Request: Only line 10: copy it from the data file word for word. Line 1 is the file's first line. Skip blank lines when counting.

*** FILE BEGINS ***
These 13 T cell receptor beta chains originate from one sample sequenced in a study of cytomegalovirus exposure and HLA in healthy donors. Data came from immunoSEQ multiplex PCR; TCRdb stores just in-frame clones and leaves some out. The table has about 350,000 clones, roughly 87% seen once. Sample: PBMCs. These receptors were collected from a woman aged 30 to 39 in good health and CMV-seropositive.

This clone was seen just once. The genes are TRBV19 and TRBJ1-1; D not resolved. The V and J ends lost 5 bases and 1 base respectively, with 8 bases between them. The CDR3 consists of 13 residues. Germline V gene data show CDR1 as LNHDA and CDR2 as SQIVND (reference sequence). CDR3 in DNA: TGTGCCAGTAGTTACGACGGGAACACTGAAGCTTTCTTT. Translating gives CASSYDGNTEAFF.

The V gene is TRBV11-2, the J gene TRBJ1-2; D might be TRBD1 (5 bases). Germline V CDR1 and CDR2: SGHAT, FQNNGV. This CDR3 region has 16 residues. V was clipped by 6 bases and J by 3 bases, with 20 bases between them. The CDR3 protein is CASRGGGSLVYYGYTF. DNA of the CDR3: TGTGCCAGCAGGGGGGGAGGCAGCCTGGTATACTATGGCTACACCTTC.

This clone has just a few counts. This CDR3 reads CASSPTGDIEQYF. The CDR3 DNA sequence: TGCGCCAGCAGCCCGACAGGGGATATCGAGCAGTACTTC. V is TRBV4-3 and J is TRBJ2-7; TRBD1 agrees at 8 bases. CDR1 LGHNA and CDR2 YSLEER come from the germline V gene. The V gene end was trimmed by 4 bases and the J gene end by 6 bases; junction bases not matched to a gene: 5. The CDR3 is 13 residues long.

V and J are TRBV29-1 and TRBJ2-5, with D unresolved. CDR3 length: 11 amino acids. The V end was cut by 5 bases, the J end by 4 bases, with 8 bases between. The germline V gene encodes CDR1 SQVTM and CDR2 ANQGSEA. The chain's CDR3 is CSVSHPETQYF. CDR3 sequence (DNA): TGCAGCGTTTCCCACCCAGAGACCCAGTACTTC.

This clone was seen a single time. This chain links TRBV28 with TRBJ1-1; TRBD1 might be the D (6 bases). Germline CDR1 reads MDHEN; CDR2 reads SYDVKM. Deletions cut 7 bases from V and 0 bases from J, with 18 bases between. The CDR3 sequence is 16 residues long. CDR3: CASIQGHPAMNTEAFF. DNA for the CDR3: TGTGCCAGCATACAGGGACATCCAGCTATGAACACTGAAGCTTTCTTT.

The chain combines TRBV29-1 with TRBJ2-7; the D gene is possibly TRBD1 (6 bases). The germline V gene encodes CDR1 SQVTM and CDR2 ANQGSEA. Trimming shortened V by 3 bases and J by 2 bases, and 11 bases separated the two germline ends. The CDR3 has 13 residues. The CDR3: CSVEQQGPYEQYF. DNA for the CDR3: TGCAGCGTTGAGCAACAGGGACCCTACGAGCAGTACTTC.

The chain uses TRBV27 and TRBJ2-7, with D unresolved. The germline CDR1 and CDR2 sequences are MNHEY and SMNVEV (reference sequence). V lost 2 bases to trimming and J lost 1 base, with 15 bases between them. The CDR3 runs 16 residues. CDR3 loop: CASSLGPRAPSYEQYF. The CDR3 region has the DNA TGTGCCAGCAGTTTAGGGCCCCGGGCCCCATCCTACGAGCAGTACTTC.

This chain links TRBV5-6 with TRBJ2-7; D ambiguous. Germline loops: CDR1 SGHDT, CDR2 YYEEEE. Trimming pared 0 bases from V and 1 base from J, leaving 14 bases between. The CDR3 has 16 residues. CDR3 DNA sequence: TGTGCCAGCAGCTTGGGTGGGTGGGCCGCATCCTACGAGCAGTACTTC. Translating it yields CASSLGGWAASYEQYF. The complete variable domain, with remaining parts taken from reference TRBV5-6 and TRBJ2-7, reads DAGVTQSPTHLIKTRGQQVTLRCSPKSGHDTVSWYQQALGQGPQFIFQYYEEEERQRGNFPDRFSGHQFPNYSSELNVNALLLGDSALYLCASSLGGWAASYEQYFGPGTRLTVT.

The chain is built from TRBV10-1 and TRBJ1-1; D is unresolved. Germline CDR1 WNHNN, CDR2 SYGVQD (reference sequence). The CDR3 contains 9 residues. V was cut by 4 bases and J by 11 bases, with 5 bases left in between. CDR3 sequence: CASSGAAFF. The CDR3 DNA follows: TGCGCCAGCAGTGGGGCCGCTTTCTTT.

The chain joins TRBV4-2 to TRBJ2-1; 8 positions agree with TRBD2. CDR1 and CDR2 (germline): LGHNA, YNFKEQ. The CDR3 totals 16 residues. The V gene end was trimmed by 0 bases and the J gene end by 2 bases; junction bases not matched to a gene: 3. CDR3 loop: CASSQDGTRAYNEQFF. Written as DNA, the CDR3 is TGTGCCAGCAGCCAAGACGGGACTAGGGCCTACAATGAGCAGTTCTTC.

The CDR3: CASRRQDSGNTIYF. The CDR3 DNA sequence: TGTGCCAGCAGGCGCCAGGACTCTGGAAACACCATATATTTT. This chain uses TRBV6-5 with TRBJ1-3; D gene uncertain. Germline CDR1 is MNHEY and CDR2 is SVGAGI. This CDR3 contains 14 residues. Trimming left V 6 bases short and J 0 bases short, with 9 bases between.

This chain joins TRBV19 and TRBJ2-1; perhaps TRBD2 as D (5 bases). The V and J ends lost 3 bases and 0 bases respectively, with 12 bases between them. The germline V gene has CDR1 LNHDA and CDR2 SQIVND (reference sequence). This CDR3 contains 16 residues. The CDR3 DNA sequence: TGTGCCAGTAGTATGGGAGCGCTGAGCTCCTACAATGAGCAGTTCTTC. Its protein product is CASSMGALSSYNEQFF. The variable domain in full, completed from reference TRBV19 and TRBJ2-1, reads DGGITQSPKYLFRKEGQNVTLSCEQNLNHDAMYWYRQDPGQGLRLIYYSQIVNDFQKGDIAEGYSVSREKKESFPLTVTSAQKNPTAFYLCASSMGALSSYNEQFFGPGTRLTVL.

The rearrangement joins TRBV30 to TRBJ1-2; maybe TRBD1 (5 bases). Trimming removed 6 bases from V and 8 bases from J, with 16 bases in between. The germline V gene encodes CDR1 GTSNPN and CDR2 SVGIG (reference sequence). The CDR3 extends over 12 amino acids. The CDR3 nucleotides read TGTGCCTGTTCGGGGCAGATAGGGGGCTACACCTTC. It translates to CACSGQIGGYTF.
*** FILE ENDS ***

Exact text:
The chain is built from TRBV10-1 and TRBJ1-1; D is unresolved. Germline CDR1 WNHNN, CDR2 SYGVQD (reference sequence). The CDR3 contains 9 residues. V was cut by 4 bases and J by 11 bases, with 5 bases left in between. CDR3 sequence: CASSGAAFF. The CDR3 DNA follows: TGCGCCAGCAGTGGGGCCGCTTTCTTT.